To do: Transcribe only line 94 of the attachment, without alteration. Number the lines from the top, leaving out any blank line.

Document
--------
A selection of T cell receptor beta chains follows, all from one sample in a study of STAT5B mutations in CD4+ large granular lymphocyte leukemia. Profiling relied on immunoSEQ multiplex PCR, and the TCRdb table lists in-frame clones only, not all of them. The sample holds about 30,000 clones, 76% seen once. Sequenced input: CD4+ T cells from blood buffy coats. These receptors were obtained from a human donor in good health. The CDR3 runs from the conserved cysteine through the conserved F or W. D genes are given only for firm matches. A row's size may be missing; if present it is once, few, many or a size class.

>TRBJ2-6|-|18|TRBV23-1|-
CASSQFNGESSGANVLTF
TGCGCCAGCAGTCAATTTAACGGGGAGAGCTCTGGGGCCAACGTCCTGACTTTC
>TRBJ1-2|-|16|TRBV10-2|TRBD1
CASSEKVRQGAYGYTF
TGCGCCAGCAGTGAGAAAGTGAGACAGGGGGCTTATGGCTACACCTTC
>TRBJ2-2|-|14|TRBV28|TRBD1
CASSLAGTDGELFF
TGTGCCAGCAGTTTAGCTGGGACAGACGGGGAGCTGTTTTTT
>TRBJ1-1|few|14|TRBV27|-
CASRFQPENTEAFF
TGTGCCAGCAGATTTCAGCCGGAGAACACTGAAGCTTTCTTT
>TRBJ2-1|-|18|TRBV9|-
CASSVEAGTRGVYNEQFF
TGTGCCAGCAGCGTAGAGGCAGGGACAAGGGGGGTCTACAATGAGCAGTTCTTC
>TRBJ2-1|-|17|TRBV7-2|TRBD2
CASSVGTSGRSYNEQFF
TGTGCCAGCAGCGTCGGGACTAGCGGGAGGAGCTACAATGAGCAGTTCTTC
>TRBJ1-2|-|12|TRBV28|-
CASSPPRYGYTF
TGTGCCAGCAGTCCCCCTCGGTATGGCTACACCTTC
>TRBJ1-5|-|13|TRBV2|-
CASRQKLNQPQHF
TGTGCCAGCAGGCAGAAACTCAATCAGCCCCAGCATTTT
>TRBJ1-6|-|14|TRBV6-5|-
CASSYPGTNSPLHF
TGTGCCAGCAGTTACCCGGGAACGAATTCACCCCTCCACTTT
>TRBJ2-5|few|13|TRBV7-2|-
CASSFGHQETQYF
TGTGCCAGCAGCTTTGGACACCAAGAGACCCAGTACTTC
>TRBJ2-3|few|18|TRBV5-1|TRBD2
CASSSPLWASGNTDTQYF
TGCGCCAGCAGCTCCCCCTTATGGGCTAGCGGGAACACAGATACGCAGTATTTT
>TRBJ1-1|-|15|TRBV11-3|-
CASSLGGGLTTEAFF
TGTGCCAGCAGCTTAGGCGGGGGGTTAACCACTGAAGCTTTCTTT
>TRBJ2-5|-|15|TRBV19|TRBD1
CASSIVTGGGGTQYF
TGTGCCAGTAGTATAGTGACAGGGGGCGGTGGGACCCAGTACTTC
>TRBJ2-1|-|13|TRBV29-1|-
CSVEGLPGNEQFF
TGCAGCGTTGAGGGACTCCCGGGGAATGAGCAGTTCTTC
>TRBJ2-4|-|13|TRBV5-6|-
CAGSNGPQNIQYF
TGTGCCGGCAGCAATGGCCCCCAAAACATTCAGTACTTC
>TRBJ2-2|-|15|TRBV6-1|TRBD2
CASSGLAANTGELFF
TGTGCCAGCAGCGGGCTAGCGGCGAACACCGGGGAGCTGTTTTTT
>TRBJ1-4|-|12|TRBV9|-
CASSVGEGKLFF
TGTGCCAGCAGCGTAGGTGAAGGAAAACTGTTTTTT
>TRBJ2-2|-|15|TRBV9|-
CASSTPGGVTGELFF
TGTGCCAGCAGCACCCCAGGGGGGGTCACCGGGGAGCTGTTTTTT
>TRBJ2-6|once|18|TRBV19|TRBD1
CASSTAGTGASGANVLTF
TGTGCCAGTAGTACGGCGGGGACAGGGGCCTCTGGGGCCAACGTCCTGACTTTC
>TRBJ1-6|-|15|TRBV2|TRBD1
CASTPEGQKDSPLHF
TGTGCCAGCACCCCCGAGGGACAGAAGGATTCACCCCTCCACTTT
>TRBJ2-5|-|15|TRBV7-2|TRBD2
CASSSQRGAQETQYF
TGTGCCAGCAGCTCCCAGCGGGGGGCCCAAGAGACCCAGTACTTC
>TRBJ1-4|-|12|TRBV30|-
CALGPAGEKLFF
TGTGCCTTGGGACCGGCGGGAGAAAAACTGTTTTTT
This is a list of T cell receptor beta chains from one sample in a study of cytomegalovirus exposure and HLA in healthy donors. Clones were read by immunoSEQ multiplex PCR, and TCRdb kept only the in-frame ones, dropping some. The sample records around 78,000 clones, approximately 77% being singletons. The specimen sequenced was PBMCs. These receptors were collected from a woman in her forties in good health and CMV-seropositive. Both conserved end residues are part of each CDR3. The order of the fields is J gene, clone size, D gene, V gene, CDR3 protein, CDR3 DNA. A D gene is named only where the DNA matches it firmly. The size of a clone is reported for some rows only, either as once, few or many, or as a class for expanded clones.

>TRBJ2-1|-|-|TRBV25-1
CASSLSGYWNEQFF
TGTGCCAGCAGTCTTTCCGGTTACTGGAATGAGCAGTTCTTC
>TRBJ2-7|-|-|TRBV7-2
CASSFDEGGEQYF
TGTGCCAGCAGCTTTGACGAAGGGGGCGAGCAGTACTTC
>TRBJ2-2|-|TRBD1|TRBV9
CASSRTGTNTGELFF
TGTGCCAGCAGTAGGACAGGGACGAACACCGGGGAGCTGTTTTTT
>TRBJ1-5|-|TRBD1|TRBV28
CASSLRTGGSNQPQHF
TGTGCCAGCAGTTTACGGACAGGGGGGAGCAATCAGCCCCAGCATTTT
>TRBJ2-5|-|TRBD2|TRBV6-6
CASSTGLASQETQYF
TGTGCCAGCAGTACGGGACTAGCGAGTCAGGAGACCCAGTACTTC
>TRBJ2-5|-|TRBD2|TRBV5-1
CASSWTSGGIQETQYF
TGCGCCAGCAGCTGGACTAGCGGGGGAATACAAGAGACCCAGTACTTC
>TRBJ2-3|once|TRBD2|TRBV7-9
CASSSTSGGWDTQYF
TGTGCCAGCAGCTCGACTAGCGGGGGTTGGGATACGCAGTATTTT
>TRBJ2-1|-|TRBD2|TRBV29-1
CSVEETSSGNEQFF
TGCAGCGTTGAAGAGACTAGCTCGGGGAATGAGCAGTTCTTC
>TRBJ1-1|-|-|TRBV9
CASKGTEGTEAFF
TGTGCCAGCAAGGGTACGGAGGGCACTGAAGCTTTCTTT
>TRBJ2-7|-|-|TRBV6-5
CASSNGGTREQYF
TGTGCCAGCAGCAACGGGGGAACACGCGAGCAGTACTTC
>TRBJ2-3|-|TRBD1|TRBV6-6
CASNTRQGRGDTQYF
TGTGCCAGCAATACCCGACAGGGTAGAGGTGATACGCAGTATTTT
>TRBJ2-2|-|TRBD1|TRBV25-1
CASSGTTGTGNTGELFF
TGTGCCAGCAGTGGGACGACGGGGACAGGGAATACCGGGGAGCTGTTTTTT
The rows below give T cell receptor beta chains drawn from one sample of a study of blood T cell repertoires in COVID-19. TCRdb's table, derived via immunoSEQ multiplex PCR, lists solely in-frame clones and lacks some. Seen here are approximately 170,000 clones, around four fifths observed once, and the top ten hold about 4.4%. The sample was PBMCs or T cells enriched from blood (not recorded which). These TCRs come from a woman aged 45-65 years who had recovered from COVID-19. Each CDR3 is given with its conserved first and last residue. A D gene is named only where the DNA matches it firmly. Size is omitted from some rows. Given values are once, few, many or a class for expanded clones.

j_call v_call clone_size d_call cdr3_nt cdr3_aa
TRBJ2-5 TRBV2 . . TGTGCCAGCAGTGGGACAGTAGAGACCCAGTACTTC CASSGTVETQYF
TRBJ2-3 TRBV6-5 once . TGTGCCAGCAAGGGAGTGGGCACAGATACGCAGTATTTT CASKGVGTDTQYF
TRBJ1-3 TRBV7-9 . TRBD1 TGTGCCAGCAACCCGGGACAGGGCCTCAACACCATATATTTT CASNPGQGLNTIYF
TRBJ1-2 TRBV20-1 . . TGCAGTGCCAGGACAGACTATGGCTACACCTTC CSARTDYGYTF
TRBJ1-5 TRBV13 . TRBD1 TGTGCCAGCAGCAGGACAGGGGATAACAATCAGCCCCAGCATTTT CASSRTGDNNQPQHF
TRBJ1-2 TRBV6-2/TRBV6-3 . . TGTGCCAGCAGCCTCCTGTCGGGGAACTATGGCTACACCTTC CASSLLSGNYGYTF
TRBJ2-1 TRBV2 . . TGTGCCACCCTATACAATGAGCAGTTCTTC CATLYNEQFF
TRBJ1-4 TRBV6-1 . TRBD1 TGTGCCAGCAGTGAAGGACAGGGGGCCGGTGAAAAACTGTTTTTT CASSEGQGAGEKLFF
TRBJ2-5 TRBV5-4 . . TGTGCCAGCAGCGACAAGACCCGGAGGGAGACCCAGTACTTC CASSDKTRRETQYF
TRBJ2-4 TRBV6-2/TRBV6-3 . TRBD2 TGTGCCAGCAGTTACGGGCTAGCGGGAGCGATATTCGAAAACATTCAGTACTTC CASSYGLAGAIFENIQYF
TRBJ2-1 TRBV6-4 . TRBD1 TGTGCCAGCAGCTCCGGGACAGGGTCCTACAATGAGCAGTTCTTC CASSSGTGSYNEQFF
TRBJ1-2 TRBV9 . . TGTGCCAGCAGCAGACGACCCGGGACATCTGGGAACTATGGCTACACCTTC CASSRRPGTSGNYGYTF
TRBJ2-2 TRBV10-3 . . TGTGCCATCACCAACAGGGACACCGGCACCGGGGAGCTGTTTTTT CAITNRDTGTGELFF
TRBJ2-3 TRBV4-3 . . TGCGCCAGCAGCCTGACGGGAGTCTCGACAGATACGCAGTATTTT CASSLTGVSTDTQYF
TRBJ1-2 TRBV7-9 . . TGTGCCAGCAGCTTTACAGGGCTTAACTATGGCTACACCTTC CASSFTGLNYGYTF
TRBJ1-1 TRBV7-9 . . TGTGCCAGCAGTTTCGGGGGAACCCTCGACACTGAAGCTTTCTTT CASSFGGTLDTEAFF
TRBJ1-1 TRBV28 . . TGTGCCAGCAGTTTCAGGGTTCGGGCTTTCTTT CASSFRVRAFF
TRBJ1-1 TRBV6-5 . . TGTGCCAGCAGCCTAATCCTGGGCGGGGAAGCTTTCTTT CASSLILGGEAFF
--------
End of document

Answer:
CASKGTEGTEAFF